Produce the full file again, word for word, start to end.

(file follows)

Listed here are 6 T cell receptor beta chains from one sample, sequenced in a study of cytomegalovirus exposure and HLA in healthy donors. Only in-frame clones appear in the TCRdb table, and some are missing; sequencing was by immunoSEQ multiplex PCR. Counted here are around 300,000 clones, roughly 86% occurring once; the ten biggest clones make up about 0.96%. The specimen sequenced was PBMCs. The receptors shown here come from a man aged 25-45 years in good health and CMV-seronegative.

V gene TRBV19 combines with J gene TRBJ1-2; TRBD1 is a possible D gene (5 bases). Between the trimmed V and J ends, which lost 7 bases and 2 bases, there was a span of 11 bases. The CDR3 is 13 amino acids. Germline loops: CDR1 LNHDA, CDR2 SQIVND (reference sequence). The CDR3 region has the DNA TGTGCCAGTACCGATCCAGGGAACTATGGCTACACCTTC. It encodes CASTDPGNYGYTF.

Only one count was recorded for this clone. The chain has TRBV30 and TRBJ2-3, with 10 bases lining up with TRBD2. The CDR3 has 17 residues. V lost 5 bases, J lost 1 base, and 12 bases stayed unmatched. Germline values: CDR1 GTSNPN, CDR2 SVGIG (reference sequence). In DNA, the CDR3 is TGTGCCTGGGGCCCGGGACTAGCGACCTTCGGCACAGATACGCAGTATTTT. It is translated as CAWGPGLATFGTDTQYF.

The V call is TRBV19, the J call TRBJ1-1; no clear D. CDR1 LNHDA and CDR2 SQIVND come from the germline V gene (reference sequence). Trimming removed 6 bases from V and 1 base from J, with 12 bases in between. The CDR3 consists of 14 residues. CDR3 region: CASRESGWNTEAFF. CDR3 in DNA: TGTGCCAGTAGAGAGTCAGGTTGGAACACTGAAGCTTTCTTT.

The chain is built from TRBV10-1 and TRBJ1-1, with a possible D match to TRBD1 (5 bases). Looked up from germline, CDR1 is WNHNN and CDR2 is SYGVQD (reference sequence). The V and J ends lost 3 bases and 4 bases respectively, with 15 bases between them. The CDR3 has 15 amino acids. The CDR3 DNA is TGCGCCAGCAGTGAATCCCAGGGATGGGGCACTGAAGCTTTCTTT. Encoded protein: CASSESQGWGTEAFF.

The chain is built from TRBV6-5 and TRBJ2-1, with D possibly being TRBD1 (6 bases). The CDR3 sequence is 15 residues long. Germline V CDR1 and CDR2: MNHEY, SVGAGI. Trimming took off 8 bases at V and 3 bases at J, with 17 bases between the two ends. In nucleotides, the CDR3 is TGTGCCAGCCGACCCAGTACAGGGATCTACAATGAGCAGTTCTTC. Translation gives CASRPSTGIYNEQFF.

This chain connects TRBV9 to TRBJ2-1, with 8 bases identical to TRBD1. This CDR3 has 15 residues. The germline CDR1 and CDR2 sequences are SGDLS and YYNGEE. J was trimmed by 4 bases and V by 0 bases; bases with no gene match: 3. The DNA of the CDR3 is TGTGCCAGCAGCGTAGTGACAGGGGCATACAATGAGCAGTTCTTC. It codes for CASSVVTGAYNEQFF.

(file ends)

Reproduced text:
Listed here are 6 T cell receptor beta chains from one sample, sequenced in a study of cytomegalovirus exposure and HLA in healthy donors. Only in-frame clones appear in the TCRdb table, and some are missing; sequencing was by immunoSEQ multiplex PCR. Counted here are around 300,000 clones, roughly 86% occurring once; the ten biggest clones make up about 0.96%. The specimen sequenced was PBMCs. The receptors shown here come from a man aged 25-45 years in good health and CMV-seronegative.

V gene TRBV19 combines with J gene TRBJ1-2; TRBD1 is a possible D gene (5 bases). Between the trimmed V and J ends, which lost 7 bases and 2 bases, there was a span of 11 bases. The CDR3 is 13 amino acids. Germline loops: CDR1 LNHDA, CDR2 SQIVND (reference sequence). The CDR3 region has the DNA TGTGCCAGTACCGATCCAGGGAACTATGGCTACACCTTC. It encodes CASTDPGNYGYTF.

Only one count was recorded for this clone. The chain has TRBV30 and TRBJ2-3, with 10 bases lining up with TRBD2. The CDR3 has 17 residues. V lost 5 bases, J lost 1 base, and 12 bases stayed unmatched. Germline values: CDR1 GTSNPN, CDR2 SVGIG (reference sequence). In DNA, the CDR3 is TGTGCCTGGGGCCCGGGACTAGCGACCTTCGGCACAGATACGCAGTATTTT. It is translated as CAWGPGLATFGTDTQYF.

The V call is TRBV19, the J call TRBJ1-1; no clear D. CDR1 LNHDA and CDR2 SQIVND come from the germline V gene (reference sequence). Trimming removed 6 bases from V and 1 base from J, with 12 bases in between. The CDR3 consists of 14 residues. CDR3 region: CASRESGWNTEAFF. CDR3 in DNA: TGTGCCAGTAGAGAGTCAGGTTGGAACACTGAAGCTTTCTTT.

The chain is built from TRBV10-1 and TRBJ1-1, with a possible D match to TRBD1 (5 bases). Looked up from germline, CDR1 is WNHNN and CDR2 is SYGVQD (reference sequence). The V and J ends lost 3 bases and 4 bases respectively, with 15 bases between them. The CDR3 has 15 amino acids. The CDR3 DNA is TGCGCCAGCAGTGAATCCCAGGGATGGGGCACTGAAGCTTTCTTT. Encoded protein: CASSESQGWGTEAFF.

The chain is built from TRBV6-5 and TRBJ2-1, with D possibly being TRBD1 (6 bases). The CDR3 sequence is 15 residues long. Germline V CDR1 and CDR2: MNHEY, SVGAGI. Trimming took off 8 bases at V and 3 bases at J, with 17 bases between the two ends. In nucleotides, the CDR3 is TGTGCCAGCCGACCCAGTACAGGGATCTACAATGAGCAGTTCTTC. Translation gives CASRPSTGIYNEQFF.

This chain connects TRBV9 to TRBJ2-1, with 8 bases identical to TRBD1. This CDR3 has 15 residues. The germline CDR1 and CDR2 sequences are SGDLS and YYNGEE. J was trimmed by 4 bases and V by 0 bases; bases with no gene match: 3. The DNA of the CDR3 is TGTGCCAGCAGCGTAGTGACAGGGGCATACAATGAGCAGTTCTTC. It codes for CASSVVTGAYNEQFF.